“Thin films that function as capacitors have existed for some time. What we have done is to produce the material in three dimensions. We can produce thick sheets,” says Xavier Crispin, professor of organic electronics at Linköping.

The material, which the researchers are calling “power paper,” looks and feels like a slightly plasticky paper and the researchers have amused themselves by using one piece to make an origami swan — which gives an indication of its strength.

A sheet of power paper. (Source: Thor Balkhed/Linköping)

A sheet of power paper. (Source: Thor Balkhed/Linköping)

The structural foundation of the material is nanocellulose, cellulose fibers broken down as thin as 20nm in diameter using high-pressure water. An electrically charged polymer (PEDOT:PSS) in a water solution was added, which formed a thin coating around the fibers.

“The covered fibers are in tangles, where the liquid in the spaces between them functions as an electrolyte,” explains Jesper Edberg, a doctoral student who conducted the experiments.

The new cellulose-polymer material has set a world record in simultaneous conductivity for ions and electrons, which explains its exceptional capacity for energy storage. It also opens the door to continued development toward even higher capacity. Unlike the batteries and capacitors currently on the market, power paper is produced from simple materials – renewable cellulose and an easily available polymer. It is light in weight, it requires no dangerous chemicals or heavy metals and it is waterproof.

Creating valley current

Giving a boost to a future of “valleytronics,” researchers at the University of Tokyo demonstrated an electrically controllable valley current device that converts conventional electrical current to valley current, passes it through a long (3.5 micron) channel, then converts the valley current back into charge current that can be detected by a measurable voltage. The research group used a graphene bilayer sandwiched between two insulator layers, with the whole device sandwiched between two conducting layers or ‘gates’, allowing for the control of valley.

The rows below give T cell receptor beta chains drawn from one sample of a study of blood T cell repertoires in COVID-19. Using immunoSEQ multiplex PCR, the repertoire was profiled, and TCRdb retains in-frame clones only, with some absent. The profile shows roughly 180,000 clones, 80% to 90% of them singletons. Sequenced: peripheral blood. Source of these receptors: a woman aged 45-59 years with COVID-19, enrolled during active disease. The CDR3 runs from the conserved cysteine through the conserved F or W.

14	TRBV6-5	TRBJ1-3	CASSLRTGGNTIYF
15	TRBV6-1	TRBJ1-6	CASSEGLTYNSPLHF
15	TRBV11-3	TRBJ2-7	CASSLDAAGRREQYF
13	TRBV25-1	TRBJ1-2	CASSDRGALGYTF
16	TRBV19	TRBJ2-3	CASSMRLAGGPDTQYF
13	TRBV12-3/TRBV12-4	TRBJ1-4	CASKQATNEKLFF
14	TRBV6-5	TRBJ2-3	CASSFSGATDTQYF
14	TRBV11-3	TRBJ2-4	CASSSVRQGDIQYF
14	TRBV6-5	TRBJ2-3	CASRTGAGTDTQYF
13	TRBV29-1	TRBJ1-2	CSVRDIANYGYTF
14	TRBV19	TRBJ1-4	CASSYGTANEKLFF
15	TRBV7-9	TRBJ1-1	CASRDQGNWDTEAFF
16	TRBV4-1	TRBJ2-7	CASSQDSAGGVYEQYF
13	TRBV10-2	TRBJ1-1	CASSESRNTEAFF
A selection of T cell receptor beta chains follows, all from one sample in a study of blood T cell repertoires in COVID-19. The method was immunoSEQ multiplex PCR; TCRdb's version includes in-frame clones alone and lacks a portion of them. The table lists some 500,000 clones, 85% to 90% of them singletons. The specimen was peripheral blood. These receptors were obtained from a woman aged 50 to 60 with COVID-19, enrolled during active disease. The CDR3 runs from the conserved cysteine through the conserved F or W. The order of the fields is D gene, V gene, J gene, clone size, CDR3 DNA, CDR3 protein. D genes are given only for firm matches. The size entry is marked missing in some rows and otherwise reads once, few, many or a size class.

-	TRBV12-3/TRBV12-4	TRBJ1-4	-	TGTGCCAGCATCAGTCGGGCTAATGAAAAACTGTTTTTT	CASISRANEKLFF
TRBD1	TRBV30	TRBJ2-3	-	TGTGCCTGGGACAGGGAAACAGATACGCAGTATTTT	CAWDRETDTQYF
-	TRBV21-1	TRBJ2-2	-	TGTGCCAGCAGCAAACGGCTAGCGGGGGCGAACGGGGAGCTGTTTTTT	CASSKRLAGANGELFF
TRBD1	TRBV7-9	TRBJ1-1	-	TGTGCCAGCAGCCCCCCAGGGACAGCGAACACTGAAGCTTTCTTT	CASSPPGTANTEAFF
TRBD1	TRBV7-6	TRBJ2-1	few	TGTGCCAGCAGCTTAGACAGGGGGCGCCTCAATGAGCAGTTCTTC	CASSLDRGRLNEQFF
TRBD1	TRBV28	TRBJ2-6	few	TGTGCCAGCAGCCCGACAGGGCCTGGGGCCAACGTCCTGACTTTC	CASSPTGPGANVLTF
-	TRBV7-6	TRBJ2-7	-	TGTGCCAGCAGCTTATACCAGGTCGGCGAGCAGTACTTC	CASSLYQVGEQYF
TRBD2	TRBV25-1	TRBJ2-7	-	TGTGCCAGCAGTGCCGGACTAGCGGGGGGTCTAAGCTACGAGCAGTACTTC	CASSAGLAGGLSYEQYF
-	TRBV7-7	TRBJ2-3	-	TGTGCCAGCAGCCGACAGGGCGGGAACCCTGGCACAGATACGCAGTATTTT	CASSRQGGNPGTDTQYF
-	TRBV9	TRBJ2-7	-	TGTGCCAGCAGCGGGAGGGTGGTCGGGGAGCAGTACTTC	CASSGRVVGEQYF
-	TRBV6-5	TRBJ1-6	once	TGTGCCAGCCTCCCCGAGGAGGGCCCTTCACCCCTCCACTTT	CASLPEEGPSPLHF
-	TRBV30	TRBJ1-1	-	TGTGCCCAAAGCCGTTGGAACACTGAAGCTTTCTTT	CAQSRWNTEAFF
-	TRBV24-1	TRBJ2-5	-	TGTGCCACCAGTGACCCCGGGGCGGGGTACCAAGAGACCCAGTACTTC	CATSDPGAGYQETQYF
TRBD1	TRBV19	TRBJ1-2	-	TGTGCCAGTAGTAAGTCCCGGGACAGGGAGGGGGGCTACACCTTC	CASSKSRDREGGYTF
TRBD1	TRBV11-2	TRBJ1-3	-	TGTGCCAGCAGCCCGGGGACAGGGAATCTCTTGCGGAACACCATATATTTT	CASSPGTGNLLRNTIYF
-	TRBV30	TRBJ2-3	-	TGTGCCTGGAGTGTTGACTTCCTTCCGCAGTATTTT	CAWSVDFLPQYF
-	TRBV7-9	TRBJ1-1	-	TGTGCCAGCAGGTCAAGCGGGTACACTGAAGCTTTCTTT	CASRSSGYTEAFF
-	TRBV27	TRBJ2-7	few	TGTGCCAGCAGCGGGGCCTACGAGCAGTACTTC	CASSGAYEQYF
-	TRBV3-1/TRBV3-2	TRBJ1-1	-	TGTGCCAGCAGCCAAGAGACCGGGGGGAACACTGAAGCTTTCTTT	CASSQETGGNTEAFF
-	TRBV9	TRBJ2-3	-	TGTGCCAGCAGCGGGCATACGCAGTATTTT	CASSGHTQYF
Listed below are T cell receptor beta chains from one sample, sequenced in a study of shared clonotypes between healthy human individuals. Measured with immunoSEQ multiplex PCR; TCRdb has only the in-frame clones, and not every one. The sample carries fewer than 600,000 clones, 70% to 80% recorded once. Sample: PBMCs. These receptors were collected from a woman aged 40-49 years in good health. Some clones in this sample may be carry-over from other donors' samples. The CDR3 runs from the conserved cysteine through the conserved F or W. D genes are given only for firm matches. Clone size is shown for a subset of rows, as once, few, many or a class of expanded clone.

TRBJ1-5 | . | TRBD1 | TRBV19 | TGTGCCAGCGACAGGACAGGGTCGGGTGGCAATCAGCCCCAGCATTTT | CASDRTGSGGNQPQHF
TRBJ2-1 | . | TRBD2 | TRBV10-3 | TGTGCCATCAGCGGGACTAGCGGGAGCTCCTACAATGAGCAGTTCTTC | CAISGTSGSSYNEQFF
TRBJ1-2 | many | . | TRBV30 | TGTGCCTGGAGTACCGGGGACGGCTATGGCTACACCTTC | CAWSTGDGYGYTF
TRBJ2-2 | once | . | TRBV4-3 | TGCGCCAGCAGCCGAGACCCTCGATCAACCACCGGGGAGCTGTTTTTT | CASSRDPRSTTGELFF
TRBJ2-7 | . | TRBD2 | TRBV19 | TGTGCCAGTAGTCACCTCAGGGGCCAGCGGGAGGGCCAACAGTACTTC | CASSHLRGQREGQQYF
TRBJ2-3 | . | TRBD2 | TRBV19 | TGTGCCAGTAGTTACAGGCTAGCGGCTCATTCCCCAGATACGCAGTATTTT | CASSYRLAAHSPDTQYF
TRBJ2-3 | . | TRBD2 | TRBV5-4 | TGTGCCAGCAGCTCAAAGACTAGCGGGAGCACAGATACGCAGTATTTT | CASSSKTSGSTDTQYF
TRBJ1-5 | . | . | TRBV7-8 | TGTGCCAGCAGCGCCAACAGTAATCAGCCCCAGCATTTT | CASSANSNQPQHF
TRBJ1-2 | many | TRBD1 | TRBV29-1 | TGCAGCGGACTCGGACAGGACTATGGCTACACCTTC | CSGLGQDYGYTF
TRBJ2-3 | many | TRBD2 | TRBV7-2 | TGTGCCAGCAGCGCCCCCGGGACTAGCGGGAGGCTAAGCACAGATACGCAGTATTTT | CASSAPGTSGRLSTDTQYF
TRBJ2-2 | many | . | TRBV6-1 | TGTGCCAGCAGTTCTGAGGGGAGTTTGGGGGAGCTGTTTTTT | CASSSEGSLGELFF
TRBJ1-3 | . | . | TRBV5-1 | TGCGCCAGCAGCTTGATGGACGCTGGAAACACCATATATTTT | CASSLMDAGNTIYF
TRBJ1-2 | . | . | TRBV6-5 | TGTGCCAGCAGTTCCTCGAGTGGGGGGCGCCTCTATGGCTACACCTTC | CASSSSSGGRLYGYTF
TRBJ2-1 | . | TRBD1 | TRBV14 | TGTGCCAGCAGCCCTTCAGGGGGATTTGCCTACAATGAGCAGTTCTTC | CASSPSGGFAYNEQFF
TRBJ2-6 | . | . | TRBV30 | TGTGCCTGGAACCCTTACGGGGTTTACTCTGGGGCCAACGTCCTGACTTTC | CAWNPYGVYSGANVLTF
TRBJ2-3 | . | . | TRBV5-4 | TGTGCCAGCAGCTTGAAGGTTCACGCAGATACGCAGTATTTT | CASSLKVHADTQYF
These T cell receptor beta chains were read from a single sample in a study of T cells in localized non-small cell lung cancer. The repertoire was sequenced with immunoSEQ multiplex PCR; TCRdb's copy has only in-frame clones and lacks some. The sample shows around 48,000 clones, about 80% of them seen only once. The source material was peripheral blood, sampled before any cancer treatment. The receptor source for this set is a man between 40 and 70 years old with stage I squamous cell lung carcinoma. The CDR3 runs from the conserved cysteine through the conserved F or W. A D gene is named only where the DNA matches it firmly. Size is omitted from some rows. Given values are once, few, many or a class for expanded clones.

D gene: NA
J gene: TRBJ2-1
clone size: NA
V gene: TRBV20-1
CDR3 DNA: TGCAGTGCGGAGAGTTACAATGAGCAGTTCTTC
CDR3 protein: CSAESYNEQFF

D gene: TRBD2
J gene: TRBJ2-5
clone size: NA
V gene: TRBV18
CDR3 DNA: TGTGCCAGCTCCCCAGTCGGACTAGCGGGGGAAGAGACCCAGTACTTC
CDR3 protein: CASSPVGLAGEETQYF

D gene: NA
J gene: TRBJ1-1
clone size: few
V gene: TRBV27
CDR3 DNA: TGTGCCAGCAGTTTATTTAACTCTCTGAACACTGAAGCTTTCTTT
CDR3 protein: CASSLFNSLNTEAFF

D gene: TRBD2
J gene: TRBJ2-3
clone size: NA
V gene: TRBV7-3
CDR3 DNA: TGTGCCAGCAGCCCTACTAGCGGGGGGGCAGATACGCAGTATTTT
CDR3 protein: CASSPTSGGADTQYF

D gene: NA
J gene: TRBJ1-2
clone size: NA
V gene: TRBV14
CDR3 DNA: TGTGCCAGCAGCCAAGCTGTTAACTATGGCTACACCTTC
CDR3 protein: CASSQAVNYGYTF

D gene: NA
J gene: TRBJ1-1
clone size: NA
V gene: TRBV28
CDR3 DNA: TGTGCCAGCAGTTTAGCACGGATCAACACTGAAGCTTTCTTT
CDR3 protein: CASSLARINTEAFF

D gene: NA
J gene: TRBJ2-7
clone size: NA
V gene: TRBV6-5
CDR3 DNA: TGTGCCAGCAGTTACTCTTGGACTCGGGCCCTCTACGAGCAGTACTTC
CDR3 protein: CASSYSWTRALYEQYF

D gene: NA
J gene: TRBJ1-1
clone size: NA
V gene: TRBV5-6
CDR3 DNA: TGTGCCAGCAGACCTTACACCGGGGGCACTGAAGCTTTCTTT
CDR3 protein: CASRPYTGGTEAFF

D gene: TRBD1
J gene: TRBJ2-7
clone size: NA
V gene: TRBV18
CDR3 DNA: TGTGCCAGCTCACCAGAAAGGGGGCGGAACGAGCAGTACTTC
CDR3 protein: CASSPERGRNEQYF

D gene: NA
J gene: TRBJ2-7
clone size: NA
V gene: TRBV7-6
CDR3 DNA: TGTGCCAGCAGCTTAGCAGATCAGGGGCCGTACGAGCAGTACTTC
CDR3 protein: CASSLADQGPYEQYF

An Atomic Force Microscope image of the valleytronics device. The bright orange area is bilayer graphene. The light blue area shows the area of the top gate. Current is injected from the right side of the device, and converted to valley current. The valley current is converted back to charge current and detected as a voltage signal. (Source: Seigo Tarucha/University of Tokyo)

An Atomic Force Microscope image of the valleytronics device. The bright orange area is bilayer graphene. The light blue area shows the area of the top gate. Current is injected from the right side of the device, and converted to valley current. The valley current is converted back to charge current and detected as a voltage signal. (Source: Seigo Tarucha/University of Tokyo)

The group transferred valley current over a distance large enough to exclude other possible competing explanations for their results and were able to control the efficiency of valley current conversion over a wide range. The device also operated at temperatures far higher than expected. “We usually measure our devices at temperatures lower than the liquefaction point of Helium (-268.95C, 4.2K above absolute zero) to detect this type of phenomena,” said Dr. Michihisa Yamamoto, a member of the research group. “We were surprised that the signal could be detected even at -203.15C (70K). In the future, it may be possible to develop devices that can operate at room temperature.”

“Valley current, unlike charge current is non dissipative. This means that no energy is lost during the transfer of information,” said Seigo Tarucha, professor at the University of Tokyo’s Department of Applied Physics. “With power consumption becoming a major issue in modern electronics, valley current based devices open up a new direction for future ultra-low-power consumption computing devices.”